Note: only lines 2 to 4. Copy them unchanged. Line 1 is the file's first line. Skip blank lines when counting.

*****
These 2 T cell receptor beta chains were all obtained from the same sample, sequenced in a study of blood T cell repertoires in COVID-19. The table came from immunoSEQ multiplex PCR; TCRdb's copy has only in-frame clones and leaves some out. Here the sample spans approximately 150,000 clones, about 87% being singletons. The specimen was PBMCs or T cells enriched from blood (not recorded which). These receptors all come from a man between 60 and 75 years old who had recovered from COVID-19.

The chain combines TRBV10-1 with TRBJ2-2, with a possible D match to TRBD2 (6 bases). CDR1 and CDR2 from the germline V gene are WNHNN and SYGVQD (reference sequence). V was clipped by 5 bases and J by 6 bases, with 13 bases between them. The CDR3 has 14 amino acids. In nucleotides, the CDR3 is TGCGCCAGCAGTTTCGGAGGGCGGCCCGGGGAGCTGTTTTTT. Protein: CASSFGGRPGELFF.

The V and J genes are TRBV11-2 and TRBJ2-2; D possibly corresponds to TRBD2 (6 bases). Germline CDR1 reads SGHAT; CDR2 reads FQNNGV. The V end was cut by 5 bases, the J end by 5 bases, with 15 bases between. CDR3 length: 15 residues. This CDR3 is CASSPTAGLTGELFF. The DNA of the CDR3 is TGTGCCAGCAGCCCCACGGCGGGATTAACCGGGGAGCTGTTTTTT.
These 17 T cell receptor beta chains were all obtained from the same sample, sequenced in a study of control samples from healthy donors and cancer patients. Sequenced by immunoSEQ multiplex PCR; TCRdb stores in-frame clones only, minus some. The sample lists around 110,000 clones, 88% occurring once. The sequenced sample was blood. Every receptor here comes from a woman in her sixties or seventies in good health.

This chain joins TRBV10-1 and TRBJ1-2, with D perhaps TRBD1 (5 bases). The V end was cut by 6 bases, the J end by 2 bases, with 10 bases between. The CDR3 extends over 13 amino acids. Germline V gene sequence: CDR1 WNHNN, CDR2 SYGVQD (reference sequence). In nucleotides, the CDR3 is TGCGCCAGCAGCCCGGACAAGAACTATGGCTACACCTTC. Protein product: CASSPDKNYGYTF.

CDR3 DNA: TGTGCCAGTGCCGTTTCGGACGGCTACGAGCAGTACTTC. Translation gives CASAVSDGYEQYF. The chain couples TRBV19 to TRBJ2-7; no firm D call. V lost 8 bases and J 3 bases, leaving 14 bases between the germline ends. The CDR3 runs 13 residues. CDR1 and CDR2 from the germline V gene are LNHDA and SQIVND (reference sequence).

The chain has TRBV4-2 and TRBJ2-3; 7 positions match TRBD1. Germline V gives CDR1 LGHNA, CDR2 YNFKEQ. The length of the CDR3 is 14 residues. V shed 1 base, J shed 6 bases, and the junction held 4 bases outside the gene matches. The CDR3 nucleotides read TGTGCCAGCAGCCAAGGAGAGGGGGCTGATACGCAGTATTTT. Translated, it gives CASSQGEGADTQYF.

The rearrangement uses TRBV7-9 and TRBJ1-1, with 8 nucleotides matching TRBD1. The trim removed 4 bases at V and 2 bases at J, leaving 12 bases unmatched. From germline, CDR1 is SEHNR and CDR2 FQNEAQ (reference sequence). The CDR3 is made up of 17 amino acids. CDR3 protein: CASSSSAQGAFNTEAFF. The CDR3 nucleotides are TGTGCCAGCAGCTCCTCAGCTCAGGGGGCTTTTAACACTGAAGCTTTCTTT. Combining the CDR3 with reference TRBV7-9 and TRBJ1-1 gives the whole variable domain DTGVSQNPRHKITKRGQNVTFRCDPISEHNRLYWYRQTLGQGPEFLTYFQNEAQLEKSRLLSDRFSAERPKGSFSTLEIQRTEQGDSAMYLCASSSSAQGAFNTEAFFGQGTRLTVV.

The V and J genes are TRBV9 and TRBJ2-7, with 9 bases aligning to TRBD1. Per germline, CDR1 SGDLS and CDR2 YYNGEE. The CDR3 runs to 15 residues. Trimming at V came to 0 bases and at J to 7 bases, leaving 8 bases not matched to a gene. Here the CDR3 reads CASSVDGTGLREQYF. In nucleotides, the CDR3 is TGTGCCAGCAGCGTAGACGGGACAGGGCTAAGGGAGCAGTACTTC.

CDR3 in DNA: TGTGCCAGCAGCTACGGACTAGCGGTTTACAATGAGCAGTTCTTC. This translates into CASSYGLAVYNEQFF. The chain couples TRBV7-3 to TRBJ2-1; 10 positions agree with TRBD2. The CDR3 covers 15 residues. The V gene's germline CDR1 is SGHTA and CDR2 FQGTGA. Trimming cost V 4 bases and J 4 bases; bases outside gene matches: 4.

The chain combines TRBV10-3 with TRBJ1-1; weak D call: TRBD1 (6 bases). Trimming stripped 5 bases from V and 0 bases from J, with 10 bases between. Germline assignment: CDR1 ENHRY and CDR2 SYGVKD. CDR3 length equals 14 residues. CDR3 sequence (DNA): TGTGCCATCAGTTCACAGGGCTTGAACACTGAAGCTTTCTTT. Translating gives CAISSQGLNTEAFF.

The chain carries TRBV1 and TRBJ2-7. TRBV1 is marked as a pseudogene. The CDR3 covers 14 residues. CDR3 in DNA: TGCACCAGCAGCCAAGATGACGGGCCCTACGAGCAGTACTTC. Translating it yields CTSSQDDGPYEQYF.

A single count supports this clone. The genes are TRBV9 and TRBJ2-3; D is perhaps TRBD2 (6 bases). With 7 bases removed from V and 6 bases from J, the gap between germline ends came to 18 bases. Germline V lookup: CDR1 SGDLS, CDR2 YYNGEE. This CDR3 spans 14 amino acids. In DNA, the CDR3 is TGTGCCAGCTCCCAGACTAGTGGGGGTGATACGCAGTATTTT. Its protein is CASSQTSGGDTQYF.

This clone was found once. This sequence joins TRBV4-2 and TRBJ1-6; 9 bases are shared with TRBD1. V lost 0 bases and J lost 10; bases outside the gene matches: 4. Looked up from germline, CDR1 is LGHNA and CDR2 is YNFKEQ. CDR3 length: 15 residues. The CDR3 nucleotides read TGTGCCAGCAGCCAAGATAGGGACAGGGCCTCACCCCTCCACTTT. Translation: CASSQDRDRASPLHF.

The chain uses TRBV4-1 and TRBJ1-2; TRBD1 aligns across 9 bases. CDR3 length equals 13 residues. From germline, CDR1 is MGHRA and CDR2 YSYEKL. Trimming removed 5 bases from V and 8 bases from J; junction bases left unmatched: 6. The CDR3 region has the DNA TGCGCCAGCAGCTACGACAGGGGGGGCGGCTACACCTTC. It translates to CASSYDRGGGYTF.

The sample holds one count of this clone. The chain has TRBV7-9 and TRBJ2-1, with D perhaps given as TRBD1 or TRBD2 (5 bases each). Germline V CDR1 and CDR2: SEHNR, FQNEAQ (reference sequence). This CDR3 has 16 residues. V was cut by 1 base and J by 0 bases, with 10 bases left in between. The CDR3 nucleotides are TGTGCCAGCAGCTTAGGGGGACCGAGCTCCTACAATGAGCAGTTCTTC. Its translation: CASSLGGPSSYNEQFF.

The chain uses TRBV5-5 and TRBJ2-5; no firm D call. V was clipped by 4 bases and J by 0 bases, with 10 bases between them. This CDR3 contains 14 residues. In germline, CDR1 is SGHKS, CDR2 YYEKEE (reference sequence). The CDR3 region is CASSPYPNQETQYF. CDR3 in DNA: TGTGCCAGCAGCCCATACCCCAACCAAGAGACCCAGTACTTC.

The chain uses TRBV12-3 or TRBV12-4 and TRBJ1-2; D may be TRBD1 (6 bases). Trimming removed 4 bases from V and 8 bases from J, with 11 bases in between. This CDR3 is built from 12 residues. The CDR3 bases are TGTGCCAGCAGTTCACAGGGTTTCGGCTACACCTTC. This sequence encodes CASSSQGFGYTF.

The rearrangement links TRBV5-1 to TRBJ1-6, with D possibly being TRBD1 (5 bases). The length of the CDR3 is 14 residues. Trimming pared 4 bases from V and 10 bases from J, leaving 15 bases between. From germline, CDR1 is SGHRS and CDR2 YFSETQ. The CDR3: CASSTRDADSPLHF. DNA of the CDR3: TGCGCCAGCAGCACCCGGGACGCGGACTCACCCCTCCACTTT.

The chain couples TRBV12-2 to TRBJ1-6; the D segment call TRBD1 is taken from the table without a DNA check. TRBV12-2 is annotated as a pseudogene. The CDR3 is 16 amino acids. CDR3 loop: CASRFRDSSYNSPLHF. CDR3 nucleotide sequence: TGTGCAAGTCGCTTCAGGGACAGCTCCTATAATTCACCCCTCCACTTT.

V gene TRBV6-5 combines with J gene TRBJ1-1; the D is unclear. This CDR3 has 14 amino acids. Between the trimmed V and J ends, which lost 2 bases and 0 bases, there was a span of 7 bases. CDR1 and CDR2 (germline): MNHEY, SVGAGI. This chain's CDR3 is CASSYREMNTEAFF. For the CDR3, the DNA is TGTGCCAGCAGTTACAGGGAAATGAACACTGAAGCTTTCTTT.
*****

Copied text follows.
The chain combines TRBV10-1 with TRBJ2-2, with a possible D match to TRBD2 (6 bases). CDR1 and CDR2 from the germline V gene are WNHNN and SYGVQD (reference sequence). V was clipped by 5 bases and J by 6 bases, with 13 bases between them. The CDR3 has 14 amino acids. In nucleotides, the CDR3 is TGCGCCAGCAGTTTCGGAGGGCGGCCCGGGGAGCTGTTTTTT. Protein: CASSFGGRPGELFF.

The V and J genes are TRBV11-2 and TRBJ2-2; D possibly corresponds to TRBD2 (6 bases). Germline CDR1 reads SGHAT; CDR2 reads FQNNGV. The V end was cut by 5 bases, the J end by 5 bases, with 15 bases between. CDR3 length: 15 residues. This CDR3 is CASSPTAGLTGELFF. The DNA of the CDR3 is TGTGCCAGCAGCCCCACGGCGGGATTAACCGGGGAGCTGTTTTTT.
These 17 T cell receptor beta chains were all obtained from the same sample, sequenced in a study of control samples from healthy donors and cancer patients. Sequenced by immunoSEQ multiplex PCR; TCRdb stores in-frame clones only, minus some. The sample lists around 110,000 clones, 88% occurring once. The sequenced sample was blood. Every receptor here comes from a woman in her sixties or seventies in good health.